Momentum for Pill Initiative

Article excerpt

CONGRESS: Buchanan's hopes for reform seem poised to pick up allies

U.S. Rep. Vern Buchanan is embarrassed by Florida's inability to shake its image as the nation's pill mill capital.

For six years, Buchanan has pushed Congress to change prescription drug laws to make it harder to refill some of the most abused medications that federal statistics show are too often doled out in Florida.

"It's killing seven people a day in Florida," Buchanan said. "How many more kids have to die?"

Though his efforts have not yet produced a law, momentum is building, potentially making this year his best chance yet. Today, Buchanan's effort is set to gain dozens of critical allies in Congress. More than 30 members from across the nation, including Democrats and Republicans, are expected to sign onto a measure that would change the way one of the most addictive painkillers -- hydrocodone -- is classified. The change would require tougher rules for prescribing and refilling medications with hydrocodone, such as Vicodin.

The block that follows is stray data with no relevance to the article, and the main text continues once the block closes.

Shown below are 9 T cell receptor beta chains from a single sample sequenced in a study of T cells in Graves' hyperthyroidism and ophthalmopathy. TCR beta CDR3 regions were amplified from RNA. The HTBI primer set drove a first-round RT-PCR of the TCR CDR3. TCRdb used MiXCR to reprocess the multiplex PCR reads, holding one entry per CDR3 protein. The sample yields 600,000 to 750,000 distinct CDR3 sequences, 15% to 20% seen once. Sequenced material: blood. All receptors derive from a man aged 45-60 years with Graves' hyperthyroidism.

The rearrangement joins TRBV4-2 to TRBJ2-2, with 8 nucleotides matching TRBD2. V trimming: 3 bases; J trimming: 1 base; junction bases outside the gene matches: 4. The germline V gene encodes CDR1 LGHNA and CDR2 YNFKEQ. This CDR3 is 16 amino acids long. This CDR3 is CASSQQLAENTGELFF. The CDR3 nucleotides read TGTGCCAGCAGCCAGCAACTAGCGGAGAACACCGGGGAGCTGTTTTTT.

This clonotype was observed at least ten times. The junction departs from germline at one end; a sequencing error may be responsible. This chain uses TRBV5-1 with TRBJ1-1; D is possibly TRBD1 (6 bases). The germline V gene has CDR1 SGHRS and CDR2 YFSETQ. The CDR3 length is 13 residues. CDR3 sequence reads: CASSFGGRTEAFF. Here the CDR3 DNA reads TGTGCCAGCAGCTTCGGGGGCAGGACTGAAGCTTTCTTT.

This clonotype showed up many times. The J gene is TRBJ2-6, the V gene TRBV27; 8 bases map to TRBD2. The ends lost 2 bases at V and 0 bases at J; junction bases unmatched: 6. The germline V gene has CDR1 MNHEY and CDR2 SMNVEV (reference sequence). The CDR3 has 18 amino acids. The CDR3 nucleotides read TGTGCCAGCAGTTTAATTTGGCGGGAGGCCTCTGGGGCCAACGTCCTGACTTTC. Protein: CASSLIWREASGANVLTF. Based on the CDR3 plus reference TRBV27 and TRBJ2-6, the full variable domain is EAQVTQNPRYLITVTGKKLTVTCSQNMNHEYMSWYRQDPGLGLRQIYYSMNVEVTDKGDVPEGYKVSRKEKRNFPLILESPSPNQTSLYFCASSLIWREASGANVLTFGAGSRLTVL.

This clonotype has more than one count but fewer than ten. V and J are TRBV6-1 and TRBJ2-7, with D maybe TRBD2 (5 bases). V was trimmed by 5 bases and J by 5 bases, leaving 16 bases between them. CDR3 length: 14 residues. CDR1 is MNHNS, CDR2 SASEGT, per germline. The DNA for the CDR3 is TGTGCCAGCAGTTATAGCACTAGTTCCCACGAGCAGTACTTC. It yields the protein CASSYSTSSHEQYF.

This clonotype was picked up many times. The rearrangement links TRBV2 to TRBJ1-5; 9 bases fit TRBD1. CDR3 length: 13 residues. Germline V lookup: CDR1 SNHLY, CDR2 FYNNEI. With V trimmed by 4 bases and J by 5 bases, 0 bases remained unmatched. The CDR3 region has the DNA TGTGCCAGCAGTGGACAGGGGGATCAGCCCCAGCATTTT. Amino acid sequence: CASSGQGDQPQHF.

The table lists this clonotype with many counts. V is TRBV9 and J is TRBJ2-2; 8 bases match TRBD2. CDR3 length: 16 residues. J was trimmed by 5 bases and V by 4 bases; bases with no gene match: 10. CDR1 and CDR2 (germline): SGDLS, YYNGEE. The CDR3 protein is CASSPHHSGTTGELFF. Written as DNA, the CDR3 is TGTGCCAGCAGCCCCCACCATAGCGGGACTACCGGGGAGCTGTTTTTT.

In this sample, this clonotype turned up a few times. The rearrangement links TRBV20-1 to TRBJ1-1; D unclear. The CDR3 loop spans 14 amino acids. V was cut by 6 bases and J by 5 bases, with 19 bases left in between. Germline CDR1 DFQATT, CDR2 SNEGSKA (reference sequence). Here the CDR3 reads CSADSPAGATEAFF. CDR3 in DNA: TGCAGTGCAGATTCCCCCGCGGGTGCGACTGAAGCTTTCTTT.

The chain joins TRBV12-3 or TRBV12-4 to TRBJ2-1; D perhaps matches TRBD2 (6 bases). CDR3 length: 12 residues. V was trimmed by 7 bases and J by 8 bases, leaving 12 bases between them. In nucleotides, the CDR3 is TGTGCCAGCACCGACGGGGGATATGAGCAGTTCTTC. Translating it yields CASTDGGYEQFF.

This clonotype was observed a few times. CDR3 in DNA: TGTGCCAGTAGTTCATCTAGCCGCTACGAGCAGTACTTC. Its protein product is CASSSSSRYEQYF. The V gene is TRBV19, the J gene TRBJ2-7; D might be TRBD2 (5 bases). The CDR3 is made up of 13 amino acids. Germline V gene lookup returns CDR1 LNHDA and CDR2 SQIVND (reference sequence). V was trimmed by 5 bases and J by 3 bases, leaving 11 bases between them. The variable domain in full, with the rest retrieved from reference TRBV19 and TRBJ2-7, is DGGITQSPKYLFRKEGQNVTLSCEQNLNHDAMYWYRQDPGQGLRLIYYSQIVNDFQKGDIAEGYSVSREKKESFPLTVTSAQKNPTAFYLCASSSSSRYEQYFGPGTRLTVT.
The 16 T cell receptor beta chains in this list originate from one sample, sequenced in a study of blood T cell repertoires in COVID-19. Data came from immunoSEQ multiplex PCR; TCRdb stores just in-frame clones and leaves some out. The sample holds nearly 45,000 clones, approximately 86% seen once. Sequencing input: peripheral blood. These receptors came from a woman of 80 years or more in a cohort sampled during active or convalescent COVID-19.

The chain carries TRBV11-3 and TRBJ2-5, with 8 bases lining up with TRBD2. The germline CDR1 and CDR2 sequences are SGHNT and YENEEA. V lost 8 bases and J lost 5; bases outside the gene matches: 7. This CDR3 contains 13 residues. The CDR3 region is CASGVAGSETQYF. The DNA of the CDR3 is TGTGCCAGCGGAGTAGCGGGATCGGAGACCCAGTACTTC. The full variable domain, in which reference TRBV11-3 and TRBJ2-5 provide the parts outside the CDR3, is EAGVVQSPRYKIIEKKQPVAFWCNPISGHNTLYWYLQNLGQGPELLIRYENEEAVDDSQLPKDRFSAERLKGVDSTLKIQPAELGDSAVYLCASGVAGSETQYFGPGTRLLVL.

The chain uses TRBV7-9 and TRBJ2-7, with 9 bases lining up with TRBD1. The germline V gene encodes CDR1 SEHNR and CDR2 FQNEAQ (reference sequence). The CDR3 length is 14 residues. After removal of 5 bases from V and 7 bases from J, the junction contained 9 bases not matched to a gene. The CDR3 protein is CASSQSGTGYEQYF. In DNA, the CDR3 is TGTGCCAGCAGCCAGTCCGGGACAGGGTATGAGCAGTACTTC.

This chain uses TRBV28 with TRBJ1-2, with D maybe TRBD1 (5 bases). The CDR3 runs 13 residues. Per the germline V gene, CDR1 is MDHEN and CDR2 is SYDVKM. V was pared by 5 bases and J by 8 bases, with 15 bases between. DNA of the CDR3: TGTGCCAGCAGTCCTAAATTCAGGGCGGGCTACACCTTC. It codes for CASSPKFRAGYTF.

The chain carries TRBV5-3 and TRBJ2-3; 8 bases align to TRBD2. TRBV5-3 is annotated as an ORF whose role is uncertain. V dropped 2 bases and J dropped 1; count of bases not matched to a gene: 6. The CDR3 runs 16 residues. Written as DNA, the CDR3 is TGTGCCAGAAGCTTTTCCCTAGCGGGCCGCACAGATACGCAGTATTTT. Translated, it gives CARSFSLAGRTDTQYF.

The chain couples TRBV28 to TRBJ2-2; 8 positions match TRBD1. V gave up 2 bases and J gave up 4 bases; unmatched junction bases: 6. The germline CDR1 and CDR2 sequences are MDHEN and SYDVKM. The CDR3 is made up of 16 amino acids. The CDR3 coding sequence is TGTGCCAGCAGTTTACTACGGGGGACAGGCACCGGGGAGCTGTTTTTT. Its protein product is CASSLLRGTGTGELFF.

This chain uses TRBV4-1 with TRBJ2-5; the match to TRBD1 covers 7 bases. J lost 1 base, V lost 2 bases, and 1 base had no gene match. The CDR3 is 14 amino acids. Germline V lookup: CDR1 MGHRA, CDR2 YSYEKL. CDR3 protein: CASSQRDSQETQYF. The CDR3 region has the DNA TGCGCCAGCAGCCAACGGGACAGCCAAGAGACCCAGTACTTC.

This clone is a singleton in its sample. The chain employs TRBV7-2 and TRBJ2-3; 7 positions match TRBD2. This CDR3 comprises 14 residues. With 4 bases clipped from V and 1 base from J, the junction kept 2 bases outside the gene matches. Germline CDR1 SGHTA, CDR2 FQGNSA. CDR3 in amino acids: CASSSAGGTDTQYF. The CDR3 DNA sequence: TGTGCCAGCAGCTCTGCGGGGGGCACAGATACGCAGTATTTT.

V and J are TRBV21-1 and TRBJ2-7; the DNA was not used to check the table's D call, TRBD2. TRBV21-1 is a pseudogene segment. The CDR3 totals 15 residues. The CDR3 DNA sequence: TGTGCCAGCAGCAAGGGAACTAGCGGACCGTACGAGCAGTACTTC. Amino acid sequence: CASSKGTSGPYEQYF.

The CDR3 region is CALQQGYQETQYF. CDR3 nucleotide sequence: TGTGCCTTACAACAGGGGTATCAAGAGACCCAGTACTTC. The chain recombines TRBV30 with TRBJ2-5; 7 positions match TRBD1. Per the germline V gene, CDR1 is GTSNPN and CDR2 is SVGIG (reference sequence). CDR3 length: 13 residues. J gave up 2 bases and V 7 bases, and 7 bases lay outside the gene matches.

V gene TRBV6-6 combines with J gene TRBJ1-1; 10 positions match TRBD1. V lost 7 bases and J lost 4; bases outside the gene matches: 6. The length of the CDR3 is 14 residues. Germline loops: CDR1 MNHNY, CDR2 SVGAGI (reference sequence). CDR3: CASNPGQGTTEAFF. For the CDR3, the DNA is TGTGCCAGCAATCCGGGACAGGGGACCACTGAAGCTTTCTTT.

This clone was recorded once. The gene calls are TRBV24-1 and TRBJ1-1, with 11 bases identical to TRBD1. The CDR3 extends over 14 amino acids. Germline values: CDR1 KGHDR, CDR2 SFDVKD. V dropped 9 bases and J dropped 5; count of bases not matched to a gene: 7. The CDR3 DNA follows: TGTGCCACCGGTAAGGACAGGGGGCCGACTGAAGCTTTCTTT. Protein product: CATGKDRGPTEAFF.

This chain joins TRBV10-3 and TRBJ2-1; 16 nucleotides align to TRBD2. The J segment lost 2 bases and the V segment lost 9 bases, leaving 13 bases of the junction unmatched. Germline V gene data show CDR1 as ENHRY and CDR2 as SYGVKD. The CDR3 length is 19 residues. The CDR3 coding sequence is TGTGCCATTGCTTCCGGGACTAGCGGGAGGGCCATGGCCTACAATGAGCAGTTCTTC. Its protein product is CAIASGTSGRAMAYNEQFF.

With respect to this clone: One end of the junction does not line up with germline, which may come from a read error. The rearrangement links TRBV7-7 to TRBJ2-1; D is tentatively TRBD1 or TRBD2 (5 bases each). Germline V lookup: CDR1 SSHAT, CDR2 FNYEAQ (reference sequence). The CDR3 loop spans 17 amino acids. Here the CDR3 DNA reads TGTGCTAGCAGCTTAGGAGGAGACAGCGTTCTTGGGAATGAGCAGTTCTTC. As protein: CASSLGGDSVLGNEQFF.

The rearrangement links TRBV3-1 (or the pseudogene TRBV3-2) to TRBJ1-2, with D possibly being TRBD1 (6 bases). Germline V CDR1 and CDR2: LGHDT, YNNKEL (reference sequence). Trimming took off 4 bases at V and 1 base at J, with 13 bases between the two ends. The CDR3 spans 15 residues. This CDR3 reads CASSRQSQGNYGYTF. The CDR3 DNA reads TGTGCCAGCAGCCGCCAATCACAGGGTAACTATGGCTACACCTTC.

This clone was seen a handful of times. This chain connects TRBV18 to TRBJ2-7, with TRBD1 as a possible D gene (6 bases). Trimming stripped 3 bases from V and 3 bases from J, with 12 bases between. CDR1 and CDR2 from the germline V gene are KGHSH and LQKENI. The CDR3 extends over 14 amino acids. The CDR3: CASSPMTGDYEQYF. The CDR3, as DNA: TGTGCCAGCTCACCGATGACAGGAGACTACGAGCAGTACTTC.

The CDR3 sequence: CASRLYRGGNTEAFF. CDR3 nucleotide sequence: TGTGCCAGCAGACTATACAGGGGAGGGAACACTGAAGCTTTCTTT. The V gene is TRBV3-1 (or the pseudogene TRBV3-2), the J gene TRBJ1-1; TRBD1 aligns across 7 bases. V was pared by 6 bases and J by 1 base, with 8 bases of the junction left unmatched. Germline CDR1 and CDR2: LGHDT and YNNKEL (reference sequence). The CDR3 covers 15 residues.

The support is unprecedented, dramatically improving the outlook for the legislation. Democrats Joe Manchin, a West Virginia senator, and Ed Markey, a Massachusetts representative, are among those supporting the bill.

"I really think it is going to happen," Buchanan said. "I think everybody gets it now."

Since 2000, the number of emergency room visits for hydocodone overdoses has jumped from 19,000 to almost 90,000 in 2009 nationwide, the most recent numbers released by the U.S. Drug Enforcement Agency.

Drug abuse deaths are not just an anecdotal story for Buchanan. His motivation has a name: Todd Lyerly.

Eight years ago Lyerly took his life at age 18 after he was overcome by his addiction to pain medications.

His mother Ruth, who lives in Bradenton, said Todd told her just before he died he did not think he could be helped.

"If I knew then what I know now," Ruth Lyerly said about prescription drug abuse.

To that end, Lyerly and other mothers in the community who have lost children to prescription drug abuse have responded by visiting schools, meeting with politicians and spreading their stories to prevent other families from suffering the same fate. …

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